This book, by Carroll, Palmer, and Thorn, can be regarded as Deep Stats 1.0, a serious attempt to get past raw numbers and generate a Theory of Everything. Well, football Everything.
For a statistically minded crew, it’s an absolute must read, because they completely destroy the NFL’s passer rating formula. They had thought a lot about the formula, and their critique is penetrating and incisive. It can also be treated as a critique of any goof who stands up and claims that today’s passers are superior because their ratings are better than the players of yesteryear, because, yes, Carroll et al have taken that whole argument and flayed it open on the written page as well.
That it is an older theory can be seen by the units the authors choose to use. They reduce everything to yards. Yards? Any self respecting creator of a theory of Football Everything knows that the unit du jour is wins. This has been true ever since Bill James’s Win Shares, at least, and as stats like WARP (i.e. wins above replacement player) have become common. This need to express everything in terms of wins, or better yet, playoff wins, is part of what is fueling the current micro-revolution in football stats (see, for example, this recent Fifth Down Blog article by Brian Burke). We don’t need no steenkin’ points, no yards. How does taking the head off the secondary receiver and separating him from the ball translate into wins, padre? What things does my team need to do to win games, win playoff games, and win championships? That’s what any self respecting data geek wants to know.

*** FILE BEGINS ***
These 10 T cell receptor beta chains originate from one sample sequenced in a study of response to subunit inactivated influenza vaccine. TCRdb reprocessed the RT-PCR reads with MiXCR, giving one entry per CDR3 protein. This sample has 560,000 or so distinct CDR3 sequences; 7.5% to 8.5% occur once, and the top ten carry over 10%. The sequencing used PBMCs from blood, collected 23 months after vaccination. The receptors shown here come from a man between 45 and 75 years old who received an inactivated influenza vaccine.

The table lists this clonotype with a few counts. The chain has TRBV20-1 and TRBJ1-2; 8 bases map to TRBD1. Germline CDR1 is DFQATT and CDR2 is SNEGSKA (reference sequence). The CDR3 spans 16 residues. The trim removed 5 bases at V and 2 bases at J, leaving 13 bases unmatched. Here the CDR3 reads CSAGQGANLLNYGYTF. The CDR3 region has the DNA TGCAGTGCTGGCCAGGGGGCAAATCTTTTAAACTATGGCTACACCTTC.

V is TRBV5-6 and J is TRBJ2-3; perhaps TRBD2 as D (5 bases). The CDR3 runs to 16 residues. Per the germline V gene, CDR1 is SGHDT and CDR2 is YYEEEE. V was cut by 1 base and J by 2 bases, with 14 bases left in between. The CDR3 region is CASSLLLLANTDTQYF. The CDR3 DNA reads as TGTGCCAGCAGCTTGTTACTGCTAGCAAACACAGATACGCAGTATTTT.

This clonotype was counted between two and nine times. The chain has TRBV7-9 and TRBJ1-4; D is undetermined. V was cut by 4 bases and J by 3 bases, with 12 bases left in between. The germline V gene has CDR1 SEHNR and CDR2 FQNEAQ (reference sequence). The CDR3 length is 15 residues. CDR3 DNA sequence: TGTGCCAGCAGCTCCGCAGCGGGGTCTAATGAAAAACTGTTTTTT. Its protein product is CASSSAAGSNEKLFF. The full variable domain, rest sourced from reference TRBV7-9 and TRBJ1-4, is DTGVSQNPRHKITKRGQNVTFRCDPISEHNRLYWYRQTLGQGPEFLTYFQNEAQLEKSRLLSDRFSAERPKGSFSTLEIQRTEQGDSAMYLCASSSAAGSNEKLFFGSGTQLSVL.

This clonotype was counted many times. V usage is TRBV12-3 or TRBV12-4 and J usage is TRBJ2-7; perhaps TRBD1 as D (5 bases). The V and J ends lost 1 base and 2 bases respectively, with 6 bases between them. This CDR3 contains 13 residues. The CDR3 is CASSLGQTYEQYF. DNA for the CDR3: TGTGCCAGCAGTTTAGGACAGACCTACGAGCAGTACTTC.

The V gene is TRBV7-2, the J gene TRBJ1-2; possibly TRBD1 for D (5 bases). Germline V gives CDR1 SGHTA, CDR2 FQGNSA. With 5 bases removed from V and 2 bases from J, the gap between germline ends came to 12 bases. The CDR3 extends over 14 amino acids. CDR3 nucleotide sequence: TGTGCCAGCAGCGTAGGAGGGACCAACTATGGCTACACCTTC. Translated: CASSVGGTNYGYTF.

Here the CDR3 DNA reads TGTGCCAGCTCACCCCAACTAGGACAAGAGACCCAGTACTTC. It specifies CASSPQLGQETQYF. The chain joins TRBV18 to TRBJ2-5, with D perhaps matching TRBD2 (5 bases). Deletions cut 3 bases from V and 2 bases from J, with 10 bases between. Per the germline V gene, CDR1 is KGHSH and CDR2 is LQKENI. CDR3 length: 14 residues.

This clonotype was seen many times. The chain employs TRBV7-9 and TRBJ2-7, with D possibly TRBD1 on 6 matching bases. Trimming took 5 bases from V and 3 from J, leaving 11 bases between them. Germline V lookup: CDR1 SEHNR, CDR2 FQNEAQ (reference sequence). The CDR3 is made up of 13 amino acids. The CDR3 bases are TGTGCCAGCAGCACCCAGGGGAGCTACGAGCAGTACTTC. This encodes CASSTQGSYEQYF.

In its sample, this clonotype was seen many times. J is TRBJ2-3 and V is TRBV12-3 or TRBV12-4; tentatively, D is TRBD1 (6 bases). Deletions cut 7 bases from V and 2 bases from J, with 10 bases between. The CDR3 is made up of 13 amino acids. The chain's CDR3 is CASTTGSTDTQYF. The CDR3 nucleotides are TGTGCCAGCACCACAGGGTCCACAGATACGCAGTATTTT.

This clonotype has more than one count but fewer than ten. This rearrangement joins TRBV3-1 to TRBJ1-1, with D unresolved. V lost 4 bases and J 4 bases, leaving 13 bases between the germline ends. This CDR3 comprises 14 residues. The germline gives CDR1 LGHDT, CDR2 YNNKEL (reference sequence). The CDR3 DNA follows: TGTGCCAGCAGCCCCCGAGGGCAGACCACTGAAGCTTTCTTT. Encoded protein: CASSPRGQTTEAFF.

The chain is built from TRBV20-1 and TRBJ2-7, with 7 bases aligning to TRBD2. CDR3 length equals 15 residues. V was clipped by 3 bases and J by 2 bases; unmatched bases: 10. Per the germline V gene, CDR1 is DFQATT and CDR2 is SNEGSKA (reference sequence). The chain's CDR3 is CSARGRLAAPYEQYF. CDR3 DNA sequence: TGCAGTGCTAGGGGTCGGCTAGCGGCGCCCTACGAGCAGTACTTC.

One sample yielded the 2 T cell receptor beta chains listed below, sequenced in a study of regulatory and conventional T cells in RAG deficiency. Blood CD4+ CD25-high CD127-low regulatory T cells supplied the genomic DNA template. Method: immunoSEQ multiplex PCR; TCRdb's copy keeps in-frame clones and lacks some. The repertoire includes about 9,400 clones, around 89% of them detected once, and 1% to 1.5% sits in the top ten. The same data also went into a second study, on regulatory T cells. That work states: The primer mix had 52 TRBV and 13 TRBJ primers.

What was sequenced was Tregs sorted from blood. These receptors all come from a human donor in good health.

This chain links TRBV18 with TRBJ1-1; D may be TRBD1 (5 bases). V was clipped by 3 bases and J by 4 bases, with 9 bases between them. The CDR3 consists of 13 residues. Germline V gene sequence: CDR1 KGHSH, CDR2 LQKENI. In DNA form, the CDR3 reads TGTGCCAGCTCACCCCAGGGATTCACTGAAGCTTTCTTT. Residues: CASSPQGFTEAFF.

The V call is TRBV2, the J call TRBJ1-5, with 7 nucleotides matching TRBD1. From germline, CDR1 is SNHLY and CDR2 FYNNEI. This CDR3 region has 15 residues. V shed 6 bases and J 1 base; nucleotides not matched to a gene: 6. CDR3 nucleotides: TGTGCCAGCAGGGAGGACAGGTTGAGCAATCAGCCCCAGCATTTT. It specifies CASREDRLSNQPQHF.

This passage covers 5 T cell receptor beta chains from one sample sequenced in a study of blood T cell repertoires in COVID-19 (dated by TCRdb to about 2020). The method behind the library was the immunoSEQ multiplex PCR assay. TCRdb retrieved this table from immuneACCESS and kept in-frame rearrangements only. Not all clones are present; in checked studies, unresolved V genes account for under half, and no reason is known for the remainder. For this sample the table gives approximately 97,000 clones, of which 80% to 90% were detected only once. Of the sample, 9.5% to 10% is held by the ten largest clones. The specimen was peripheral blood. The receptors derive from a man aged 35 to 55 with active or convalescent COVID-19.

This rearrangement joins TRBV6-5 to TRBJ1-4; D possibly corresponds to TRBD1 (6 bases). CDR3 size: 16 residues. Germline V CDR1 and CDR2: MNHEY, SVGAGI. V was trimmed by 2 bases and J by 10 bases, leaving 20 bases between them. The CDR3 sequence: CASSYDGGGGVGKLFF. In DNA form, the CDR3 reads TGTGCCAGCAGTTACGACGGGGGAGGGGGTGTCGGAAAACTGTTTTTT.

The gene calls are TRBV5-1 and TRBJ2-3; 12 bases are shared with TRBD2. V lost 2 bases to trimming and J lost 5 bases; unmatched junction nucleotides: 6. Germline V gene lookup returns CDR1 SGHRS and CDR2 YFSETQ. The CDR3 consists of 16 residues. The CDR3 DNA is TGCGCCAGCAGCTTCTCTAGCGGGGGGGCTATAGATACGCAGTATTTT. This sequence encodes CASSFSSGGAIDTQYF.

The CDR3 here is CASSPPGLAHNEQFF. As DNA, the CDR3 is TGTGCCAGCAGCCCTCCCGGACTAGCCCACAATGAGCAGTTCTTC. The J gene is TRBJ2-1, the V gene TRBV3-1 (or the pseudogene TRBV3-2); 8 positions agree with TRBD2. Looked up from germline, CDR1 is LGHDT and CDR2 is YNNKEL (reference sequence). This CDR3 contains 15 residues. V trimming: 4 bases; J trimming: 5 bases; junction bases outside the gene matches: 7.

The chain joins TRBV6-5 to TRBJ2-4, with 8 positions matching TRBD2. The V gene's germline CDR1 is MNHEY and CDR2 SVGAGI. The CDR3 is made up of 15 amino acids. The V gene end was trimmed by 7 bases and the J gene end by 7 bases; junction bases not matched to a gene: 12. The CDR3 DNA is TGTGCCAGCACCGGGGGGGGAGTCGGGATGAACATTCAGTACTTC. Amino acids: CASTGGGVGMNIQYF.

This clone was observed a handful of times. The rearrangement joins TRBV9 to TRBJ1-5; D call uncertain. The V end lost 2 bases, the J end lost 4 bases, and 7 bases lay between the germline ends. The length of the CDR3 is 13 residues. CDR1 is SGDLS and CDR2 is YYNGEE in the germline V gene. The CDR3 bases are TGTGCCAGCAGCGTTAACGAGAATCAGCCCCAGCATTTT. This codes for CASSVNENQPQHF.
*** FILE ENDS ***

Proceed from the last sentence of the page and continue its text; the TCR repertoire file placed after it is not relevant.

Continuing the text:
Any other issues? I note that they have a rather unique description, in their “how the game evolved” pages, of Earle Neale’s Eagle defense and Steve Owens’s umbrella defense, differing from the descriptions given by Dr Z in Thinking Man’s or Jean Bramel in the Fifth Down blog. And no, I don’t think the Eagle was a 6-2 or that Steve Owen’s “Umbrella” was a 7-diamond. I think Dr Z and Jean are correct and this otherwise fine book wrong.
That said, they go over all aspects of the game, analyze them in terms of yards.. yes, they even convert scoring to .. yards, and then present their version of football Everything to the reader. It’s actually a fine first attempt, and were it not for the trends of the day, to think and eat and breathe in terms of wins, we might still be rating offenses by how many yards they “score”, and defenses by how many “yards” they prevent.